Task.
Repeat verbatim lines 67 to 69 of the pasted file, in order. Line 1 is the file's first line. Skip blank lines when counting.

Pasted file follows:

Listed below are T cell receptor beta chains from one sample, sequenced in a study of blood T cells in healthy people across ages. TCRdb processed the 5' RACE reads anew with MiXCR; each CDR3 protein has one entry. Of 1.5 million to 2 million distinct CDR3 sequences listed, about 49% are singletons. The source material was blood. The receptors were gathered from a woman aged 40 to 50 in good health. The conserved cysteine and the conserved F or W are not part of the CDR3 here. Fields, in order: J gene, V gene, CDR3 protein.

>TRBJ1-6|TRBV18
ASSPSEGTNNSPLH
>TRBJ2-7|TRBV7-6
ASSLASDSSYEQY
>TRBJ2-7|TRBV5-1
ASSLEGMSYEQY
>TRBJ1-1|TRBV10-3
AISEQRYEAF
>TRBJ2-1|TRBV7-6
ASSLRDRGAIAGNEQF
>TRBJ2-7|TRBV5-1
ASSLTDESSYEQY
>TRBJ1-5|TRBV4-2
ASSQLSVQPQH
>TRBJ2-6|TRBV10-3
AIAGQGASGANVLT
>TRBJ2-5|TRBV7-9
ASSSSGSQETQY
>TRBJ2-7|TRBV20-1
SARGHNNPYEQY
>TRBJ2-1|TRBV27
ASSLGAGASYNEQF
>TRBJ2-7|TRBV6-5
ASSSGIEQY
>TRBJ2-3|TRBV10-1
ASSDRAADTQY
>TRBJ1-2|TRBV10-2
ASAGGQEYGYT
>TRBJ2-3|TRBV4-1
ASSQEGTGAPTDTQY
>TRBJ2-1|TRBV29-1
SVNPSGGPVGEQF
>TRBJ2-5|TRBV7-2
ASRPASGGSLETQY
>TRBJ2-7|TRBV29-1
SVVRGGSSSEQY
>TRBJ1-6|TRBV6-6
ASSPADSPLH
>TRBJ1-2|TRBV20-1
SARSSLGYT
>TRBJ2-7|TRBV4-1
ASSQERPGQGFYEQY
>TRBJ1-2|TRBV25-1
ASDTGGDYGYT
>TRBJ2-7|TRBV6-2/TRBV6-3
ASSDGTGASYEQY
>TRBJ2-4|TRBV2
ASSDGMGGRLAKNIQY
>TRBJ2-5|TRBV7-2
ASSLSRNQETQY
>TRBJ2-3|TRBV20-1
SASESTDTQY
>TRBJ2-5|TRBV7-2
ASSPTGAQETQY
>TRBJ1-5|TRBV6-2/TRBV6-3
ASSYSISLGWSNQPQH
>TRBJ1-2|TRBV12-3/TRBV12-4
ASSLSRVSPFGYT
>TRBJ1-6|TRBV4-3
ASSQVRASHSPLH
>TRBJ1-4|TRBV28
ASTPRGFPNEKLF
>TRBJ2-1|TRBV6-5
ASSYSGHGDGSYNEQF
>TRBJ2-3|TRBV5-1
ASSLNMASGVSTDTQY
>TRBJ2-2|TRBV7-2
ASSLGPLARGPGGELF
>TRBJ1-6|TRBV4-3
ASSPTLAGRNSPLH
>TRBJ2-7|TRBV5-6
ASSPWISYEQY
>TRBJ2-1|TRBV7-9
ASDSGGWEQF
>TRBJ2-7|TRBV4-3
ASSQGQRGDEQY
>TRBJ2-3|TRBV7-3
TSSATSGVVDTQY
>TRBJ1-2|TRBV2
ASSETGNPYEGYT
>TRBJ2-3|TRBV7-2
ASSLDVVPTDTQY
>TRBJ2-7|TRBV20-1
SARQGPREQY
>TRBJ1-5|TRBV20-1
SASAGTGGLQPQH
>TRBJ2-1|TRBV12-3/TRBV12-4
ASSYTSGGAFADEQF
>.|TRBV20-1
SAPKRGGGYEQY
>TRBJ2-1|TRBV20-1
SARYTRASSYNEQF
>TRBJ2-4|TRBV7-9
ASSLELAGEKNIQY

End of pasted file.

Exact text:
ASSLNMASGVSTDTQY
>TRBJ2-2|TRBV7-2
ASSLGPLARGPGGELF